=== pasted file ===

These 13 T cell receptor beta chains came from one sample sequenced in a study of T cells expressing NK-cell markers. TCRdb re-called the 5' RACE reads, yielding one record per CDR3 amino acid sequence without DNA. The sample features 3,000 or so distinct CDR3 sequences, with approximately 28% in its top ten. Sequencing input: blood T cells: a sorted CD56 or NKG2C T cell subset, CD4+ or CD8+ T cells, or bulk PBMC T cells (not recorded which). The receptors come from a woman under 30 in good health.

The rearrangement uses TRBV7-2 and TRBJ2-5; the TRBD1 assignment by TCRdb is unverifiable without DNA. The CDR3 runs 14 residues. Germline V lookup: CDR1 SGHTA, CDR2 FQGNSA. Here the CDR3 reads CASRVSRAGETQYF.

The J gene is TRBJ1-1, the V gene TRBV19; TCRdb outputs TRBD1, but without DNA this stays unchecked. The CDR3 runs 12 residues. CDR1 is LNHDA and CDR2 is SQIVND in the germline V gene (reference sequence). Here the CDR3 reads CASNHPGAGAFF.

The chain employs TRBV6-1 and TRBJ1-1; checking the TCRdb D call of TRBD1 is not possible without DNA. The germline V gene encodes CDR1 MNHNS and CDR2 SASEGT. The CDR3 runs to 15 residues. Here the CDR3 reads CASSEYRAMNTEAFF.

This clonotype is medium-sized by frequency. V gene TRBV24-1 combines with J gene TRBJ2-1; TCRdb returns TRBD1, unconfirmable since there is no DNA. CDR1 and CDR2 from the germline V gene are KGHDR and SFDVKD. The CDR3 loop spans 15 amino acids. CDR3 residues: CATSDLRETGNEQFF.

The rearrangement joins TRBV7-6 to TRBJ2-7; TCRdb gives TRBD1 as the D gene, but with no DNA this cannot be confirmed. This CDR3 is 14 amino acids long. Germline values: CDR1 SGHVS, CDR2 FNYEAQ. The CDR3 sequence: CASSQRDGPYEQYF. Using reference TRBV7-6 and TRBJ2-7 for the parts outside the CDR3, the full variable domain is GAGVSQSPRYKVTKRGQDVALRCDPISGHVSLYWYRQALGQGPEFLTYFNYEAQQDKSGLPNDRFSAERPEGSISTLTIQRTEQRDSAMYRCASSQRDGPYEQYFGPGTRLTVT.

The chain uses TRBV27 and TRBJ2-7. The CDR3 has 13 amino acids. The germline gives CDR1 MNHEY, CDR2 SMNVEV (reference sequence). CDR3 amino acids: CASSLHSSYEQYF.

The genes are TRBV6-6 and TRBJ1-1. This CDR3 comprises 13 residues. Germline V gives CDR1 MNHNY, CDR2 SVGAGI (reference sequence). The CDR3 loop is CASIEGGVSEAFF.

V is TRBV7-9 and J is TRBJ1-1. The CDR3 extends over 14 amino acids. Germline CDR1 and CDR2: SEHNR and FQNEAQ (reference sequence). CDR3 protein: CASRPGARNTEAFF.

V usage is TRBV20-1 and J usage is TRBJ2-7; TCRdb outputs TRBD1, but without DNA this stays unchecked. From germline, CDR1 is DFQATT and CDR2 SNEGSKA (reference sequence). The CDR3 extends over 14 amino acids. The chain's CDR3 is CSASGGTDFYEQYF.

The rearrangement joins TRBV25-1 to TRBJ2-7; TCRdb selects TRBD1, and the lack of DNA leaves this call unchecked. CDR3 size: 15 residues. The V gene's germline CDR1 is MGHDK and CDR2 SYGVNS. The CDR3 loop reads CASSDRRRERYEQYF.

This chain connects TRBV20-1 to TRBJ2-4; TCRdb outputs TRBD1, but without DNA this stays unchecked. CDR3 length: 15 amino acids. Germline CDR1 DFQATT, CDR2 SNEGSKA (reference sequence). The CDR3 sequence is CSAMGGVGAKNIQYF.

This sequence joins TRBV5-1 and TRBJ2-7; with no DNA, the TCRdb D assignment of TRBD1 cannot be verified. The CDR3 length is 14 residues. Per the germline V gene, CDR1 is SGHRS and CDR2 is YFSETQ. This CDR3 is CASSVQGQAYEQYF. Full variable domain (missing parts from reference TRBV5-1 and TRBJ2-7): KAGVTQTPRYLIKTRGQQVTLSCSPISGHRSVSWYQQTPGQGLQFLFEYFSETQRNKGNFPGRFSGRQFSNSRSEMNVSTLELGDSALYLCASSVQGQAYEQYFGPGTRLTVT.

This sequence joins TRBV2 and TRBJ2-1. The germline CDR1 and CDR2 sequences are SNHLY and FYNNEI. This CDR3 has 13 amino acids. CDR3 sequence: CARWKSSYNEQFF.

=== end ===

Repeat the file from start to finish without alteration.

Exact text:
These 13 T cell receptor beta chains came from one sample sequenced in a study of T cells expressing NK-cell markers. TCRdb re-called the 5' RACE reads, yielding one record per CDR3 amino acid sequence without DNA. The sample features 3,000 or so distinct CDR3 sequences, with approximately 28% in its top ten. Sequencing input: blood T cells: a sorted CD56 or NKG2C T cell subset, CD4+ or CD8+ T cells, or bulk PBMC T cells (not recorded which). The receptors come from a woman under 30 in good health.

The rearrangement uses TRBV7-2 and TRBJ2-5; the TRBD1 assignment by TCRdb is unverifiable without DNA. The CDR3 runs 14 residues. Germline V lookup: CDR1 SGHTA, CDR2 FQGNSA. Here the CDR3 reads CASRVSRAGETQYF.

The J gene is TRBJ1-1, the V gene TRBV19; TCRdb outputs TRBD1, but without DNA this stays unchecked. The CDR3 runs 12 residues. CDR1 is LNHDA and CDR2 is SQIVND in the germline V gene (reference sequence). Here the CDR3 reads CASNHPGAGAFF.

The chain employs TRBV6-1 and TRBJ1-1; checking the TCRdb D call of TRBD1 is not possible without DNA. The germline V gene encodes CDR1 MNHNS and CDR2 SASEGT. The CDR3 runs to 15 residues. Here the CDR3 reads CASSEYRAMNTEAFF.

This clonotype is medium-sized by frequency. V gene TRBV24-1 combines with J gene TRBJ2-1; TCRdb returns TRBD1, unconfirmable since there is no DNA. CDR1 and CDR2 from the germline V gene are KGHDR and SFDVKD. The CDR3 loop spans 15 amino acids. CDR3 residues: CATSDLRETGNEQFF.

The rearrangement joins TRBV7-6 to TRBJ2-7; TCRdb gives TRBD1 as the D gene, but with no DNA this cannot be confirmed. This CDR3 is 14 amino acids long. Germline values: CDR1 SGHVS, CDR2 FNYEAQ. The CDR3 sequence: CASSQRDGPYEQYF. Using reference TRBV7-6 and TRBJ2-7 for the parts outside the CDR3, the full variable domain is GAGVSQSPRYKVTKRGQDVALRCDPISGHVSLYWYRQALGQGPEFLTYFNYEAQQDKSGLPNDRFSAERPEGSISTLTIQRTEQRDSAMYRCASSQRDGPYEQYFGPGTRLTVT.

The chain uses TRBV27 and TRBJ2-7. The CDR3 has 13 amino acids. The germline gives CDR1 MNHEY, CDR2 SMNVEV (reference sequence). CDR3 amino acids: CASSLHSSYEQYF.

The genes are TRBV6-6 and TRBJ1-1. This CDR3 comprises 13 residues. Germline V gives CDR1 MNHNY, CDR2 SVGAGI (reference sequence). The CDR3 loop is CASIEGGVSEAFF.

V is TRBV7-9 and J is TRBJ1-1. The CDR3 extends over 14 amino acids. Germline CDR1 and CDR2: SEHNR and FQNEAQ (reference sequence). CDR3 protein: CASRPGARNTEAFF.

V usage is TRBV20-1 and J usage is TRBJ2-7; TCRdb outputs TRBD1, but without DNA this stays unchecked. From germline, CDR1 is DFQATT and CDR2 SNEGSKA (reference sequence). The CDR3 extends over 14 amino acids. The chain's CDR3 is CSASGGTDFYEQYF.

The rearrangement joins TRBV25-1 to TRBJ2-7; TCRdb selects TRBD1, and the lack of DNA leaves this call unchecked. CDR3 size: 15 residues. The V gene's germline CDR1 is MGHDK and CDR2 SYGVNS. The CDR3 loop reads CASSDRRRERYEQYF.

This chain connects TRBV20-1 to TRBJ2-4; TCRdb outputs TRBD1, but without DNA this stays unchecked. CDR3 length: 15 amino acids. Germline CDR1 DFQATT, CDR2 SNEGSKA (reference sequence). The CDR3 sequence is CSAMGGVGAKNIQYF.

This sequence joins TRBV5-1 and TRBJ2-7; with no DNA, the TCRdb D assignment of TRBD1 cannot be verified. The CDR3 length is 14 residues. Per the germline V gene, CDR1 is SGHRS and CDR2 is YFSETQ. This CDR3 is CASSVQGQAYEQYF. Full variable domain (missing parts from reference TRBV5-1 and TRBJ2-7): KAGVTQTPRYLIKTRGQQVTLSCSPISGHRSVSWYQQTPGQGLQFLFEYFSETQRNKGNFPGRFSGRQFSNSRSEMNVSTLELGDSALYLCASSVQGQAYEQYFGPGTRLTVT.

This sequence joins TRBV2 and TRBJ2-1. The germline CDR1 and CDR2 sequences are SNHLY and FYNNEI. This CDR3 has 13 amino acids. CDR3 sequence: CARWKSSYNEQFF.